The former Ford assembly plant is an excellent example of the adaptive use of an industrial building. The building’s designer was a Seattle architect who worked extensively for the GN railway and completed buildings similar to this one in Montana, Manitoba, and Minneapolis, Minnesota. Automobile chassis were brought into the building from a railroad spur siding still loaded on their flatbed railcars. Automobile body subassemblies and parts were stored on upper stories. As the assembly sequence was completed, the cars were brought by elevator to the upper story, where they were washed with water from the water tower on the roof before being loaded onto the railcar for shipping. A large bank of south-facing metal sash windows captured daylight and minimized the need for artificial lighting. The building is extensively ornamented with glazed terra-cotta, and Chicago School influence is most evident in the rhythm of its large, broadly arched window bays. The interior is shaped by an impressive concrete frame that was cast on-site, with exposed mushroom-capped columns. After Ford closed the plant in 1956, the building was adapted in 2006 to serve a mix of retail, residential, and office uses.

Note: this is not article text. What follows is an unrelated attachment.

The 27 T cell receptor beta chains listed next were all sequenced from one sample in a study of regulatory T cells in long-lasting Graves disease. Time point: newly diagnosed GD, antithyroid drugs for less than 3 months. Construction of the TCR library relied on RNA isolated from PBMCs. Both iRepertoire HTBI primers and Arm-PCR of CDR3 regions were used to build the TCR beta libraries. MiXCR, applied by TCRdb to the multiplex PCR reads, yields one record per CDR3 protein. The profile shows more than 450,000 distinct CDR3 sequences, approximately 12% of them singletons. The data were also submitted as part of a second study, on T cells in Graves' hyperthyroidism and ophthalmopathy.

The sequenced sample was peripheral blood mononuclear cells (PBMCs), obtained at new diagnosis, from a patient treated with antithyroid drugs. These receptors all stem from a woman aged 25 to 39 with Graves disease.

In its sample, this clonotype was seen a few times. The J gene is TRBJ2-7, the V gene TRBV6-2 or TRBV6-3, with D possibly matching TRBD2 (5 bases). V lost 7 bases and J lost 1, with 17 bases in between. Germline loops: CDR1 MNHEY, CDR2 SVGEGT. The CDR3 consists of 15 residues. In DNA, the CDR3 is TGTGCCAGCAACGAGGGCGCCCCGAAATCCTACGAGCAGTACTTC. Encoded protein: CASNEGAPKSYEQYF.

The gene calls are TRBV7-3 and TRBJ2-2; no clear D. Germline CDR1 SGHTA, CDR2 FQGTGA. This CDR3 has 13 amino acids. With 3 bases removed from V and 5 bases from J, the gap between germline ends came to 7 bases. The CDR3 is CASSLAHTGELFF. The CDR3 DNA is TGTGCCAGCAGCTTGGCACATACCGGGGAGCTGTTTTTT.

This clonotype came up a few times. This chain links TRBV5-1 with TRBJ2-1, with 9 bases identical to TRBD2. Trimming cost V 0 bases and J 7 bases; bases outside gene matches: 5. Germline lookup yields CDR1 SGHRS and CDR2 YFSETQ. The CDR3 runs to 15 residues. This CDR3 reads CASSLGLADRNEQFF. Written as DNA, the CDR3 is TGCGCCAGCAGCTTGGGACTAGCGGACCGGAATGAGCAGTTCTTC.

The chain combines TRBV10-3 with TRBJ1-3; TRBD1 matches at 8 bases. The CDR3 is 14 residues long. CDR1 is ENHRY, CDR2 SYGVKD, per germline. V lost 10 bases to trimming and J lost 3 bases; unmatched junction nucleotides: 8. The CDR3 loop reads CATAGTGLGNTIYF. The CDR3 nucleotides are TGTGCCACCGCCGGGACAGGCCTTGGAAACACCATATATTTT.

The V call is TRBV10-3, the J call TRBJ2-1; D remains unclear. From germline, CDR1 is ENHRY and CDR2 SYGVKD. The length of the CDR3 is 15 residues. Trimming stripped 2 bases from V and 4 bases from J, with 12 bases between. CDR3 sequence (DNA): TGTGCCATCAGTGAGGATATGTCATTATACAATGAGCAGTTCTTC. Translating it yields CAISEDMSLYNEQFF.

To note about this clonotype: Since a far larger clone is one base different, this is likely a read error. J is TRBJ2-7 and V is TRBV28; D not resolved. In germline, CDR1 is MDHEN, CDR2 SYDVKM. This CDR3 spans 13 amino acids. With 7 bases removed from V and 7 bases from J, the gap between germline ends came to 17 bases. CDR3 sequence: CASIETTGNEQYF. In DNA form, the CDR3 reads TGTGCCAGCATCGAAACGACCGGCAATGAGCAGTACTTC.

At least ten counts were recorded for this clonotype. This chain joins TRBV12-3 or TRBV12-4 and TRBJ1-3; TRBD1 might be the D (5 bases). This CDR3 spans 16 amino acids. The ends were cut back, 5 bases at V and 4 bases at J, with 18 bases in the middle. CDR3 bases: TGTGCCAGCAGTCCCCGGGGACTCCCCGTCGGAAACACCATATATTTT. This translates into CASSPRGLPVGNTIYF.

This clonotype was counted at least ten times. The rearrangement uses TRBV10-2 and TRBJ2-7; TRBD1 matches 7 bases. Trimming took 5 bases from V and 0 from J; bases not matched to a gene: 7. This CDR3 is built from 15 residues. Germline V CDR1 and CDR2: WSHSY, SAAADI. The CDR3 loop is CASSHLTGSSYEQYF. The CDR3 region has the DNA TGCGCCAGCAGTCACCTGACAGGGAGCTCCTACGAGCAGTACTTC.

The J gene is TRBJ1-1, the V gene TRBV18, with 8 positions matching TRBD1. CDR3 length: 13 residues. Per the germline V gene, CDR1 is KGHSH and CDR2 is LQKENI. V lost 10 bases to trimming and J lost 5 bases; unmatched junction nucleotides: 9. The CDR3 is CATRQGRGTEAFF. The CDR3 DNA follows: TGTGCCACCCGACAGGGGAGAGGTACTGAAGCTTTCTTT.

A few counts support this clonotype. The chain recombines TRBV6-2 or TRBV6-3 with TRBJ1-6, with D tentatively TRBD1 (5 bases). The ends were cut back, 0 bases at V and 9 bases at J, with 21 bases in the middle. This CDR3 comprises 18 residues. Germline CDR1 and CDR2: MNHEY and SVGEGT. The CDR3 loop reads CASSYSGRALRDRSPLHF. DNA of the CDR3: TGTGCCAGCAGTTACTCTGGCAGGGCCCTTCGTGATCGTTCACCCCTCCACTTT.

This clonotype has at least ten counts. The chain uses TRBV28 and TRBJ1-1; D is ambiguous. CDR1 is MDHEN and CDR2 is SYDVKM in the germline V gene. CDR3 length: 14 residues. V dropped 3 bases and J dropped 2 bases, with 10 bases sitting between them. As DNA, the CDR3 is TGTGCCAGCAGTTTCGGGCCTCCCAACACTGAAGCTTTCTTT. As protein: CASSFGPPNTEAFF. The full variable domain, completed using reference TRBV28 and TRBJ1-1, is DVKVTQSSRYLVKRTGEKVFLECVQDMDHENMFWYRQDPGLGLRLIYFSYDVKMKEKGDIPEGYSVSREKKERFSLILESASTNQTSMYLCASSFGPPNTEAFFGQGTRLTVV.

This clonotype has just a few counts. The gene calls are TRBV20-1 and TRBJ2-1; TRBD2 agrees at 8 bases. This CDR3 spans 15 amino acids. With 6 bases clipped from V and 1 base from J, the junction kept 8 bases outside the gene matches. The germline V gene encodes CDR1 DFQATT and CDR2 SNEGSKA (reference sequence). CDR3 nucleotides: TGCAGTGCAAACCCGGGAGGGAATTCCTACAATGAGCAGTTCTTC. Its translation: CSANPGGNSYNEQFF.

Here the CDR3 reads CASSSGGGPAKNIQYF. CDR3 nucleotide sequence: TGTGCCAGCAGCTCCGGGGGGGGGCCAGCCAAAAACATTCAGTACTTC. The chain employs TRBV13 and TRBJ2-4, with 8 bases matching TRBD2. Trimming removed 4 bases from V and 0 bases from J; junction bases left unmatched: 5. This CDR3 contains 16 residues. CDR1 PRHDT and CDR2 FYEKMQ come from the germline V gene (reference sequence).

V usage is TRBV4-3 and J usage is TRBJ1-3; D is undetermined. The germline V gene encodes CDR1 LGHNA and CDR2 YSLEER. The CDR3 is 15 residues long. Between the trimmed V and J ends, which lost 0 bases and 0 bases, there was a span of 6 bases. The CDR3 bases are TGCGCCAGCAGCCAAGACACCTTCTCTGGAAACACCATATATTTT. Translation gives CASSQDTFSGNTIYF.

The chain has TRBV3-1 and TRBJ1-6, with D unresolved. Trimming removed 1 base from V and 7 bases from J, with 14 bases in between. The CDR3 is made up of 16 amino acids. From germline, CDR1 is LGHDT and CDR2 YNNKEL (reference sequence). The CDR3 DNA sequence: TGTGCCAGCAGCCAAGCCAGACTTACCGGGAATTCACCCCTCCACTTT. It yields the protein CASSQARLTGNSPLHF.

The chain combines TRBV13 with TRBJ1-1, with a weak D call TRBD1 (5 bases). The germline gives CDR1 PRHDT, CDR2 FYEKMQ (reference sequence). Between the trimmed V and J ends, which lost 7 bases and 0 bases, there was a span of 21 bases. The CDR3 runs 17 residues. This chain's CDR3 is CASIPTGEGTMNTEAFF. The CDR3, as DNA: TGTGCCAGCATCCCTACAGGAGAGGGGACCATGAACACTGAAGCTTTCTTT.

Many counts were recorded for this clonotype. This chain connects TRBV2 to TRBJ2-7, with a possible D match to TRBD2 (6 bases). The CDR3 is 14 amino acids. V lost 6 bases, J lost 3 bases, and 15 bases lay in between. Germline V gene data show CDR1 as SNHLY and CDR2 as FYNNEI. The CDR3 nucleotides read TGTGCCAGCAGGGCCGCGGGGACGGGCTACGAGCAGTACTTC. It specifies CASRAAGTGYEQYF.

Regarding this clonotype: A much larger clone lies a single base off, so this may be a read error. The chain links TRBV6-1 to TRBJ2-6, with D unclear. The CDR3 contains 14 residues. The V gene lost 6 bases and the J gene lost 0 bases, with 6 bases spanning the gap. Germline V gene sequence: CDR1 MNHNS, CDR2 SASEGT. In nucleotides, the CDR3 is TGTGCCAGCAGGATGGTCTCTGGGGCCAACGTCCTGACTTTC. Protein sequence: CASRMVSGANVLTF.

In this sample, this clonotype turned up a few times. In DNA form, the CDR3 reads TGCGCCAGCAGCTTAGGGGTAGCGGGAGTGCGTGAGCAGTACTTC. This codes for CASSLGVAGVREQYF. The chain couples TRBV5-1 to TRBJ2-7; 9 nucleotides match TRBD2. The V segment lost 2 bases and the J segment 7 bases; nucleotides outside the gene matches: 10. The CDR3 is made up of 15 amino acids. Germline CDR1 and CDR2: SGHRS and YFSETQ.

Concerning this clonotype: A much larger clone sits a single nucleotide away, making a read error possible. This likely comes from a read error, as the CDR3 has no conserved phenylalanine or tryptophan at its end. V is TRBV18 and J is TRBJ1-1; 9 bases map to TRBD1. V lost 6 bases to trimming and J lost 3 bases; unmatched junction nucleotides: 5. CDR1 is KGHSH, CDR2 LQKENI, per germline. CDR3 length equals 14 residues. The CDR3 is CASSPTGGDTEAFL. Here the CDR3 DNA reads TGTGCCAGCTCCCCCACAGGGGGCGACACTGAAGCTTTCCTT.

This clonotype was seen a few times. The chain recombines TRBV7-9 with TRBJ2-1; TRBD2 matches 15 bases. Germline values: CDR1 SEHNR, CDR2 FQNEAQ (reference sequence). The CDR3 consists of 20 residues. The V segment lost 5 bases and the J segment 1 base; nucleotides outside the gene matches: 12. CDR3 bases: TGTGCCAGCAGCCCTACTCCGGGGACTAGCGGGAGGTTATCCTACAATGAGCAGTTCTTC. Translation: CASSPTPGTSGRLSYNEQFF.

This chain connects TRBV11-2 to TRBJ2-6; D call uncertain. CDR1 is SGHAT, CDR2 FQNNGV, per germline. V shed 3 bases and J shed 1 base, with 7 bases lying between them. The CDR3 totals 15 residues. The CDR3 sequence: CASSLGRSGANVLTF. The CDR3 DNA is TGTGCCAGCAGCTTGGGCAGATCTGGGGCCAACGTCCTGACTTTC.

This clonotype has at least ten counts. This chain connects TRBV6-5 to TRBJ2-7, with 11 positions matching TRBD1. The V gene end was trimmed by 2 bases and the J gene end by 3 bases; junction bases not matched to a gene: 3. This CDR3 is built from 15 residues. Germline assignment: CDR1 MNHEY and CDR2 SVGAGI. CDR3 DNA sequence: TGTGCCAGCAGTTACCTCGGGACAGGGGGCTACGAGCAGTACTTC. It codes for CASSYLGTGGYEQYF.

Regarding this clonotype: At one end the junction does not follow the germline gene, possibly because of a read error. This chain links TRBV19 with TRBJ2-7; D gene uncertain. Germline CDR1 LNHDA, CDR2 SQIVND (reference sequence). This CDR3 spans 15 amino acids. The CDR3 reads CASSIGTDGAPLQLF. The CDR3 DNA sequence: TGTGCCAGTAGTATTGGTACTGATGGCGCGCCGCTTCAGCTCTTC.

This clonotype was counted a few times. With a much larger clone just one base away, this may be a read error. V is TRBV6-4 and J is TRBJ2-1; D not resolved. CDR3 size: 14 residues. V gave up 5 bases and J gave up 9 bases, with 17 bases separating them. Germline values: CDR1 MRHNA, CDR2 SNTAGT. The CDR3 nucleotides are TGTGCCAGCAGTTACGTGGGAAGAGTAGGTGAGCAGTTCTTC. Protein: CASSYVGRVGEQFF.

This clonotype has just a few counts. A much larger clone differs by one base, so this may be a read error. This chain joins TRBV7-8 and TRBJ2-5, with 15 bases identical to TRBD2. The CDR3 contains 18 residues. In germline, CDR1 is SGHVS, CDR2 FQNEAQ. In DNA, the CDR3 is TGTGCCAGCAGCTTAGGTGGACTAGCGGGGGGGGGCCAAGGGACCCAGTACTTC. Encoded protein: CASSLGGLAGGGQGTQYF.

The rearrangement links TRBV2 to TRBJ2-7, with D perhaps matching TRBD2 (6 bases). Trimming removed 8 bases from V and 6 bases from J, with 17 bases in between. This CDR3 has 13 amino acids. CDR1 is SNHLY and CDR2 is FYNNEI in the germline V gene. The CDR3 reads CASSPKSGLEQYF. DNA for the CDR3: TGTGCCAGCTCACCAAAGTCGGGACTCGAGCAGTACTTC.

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Historic Ford Assembly Plant
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